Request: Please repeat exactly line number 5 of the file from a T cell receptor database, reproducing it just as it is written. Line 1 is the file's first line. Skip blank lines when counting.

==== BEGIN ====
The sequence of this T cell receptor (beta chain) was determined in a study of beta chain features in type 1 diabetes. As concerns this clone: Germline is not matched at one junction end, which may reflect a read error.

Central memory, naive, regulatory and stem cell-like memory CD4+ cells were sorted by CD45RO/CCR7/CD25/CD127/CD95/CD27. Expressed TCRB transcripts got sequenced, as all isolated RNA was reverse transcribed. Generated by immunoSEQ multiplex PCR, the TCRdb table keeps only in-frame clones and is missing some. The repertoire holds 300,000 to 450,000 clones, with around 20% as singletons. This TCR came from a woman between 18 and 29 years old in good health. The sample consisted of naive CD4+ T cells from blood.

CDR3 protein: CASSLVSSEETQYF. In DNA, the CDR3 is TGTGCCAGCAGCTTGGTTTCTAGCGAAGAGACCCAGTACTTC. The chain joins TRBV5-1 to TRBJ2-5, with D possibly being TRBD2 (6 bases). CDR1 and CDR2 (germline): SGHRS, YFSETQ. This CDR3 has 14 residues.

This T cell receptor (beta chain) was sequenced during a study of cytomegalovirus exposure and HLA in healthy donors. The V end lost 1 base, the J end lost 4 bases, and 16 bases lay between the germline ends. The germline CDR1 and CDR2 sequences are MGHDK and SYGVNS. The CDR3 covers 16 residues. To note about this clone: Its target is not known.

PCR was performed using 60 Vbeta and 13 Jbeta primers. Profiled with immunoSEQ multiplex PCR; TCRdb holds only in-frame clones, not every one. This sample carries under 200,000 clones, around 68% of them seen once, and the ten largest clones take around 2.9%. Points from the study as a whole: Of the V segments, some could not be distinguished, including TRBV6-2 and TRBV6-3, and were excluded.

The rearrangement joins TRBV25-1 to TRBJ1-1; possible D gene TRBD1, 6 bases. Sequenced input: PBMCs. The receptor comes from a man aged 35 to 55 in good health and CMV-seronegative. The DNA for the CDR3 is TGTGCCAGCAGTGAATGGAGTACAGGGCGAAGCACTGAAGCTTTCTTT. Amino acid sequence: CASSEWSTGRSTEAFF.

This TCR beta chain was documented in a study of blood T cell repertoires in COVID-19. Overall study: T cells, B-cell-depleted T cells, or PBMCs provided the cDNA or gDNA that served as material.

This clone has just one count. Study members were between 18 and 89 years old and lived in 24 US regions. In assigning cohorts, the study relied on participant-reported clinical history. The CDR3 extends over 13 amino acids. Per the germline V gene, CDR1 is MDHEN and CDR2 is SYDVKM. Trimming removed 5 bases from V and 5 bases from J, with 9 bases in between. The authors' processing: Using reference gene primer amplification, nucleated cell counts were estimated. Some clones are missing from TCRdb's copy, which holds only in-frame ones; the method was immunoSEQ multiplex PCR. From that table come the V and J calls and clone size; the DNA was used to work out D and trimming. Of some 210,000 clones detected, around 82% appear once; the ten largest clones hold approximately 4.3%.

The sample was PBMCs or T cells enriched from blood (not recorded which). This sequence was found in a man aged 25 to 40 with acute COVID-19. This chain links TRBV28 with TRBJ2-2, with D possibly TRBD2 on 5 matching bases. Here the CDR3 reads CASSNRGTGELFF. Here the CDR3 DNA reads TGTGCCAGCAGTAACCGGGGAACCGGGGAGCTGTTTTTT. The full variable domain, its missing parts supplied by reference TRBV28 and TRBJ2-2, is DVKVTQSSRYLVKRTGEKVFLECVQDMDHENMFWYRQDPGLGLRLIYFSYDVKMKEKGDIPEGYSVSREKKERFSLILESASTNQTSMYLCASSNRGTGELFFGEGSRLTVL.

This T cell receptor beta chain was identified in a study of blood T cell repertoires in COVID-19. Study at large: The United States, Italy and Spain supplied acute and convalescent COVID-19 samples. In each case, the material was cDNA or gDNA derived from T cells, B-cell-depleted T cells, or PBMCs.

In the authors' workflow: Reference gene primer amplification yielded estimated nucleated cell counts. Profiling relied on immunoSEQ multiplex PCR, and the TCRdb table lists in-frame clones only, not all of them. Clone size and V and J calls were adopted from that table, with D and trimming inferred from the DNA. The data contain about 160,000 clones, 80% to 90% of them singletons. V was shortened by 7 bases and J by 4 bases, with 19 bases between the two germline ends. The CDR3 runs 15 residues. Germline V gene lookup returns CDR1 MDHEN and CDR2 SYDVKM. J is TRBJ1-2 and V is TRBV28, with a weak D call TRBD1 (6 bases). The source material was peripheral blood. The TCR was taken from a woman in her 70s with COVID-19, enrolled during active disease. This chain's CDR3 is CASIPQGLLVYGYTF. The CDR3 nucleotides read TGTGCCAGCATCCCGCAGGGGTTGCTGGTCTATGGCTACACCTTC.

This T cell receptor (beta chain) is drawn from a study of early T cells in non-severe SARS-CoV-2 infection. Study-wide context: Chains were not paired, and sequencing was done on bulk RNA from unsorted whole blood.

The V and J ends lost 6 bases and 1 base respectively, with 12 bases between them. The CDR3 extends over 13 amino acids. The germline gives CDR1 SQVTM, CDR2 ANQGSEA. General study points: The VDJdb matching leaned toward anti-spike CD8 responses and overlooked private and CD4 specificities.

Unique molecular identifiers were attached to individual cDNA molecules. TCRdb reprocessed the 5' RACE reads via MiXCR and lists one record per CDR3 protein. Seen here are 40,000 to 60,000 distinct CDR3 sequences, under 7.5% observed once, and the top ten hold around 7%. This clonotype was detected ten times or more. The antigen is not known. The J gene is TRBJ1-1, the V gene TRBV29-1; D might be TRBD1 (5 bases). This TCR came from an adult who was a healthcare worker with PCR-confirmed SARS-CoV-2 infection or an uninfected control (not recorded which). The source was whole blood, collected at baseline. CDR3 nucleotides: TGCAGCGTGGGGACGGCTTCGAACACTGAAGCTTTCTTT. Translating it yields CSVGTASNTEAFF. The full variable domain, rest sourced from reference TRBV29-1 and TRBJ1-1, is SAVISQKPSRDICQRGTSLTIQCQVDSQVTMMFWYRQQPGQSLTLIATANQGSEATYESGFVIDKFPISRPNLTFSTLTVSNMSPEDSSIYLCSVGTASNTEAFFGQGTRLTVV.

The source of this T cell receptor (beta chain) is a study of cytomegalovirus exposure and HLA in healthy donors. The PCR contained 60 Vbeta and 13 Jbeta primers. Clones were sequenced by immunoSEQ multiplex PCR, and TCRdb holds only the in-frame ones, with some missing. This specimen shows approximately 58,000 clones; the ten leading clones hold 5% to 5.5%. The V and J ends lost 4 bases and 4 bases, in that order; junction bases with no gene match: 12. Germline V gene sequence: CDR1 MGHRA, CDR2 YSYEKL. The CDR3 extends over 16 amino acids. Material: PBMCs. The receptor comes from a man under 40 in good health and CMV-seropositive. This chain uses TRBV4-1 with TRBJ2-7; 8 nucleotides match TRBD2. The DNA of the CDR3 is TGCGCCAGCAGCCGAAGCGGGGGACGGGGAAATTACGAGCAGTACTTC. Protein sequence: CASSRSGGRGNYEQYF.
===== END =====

PCR was performed using 60 Vbeta and 13 Jbeta primers. Profiled with immunoSEQ multiplex PCR; TCRdb holds only in-frame clones, not every one. This sample carries under 200,000 clones, around 68% of them seen once, and the ten largest clones take around 2.9%. Points from the study as a whole: Of the V segments, some could not be distinguished, including TRBV6-2 and TRBV6-3, and were excluded.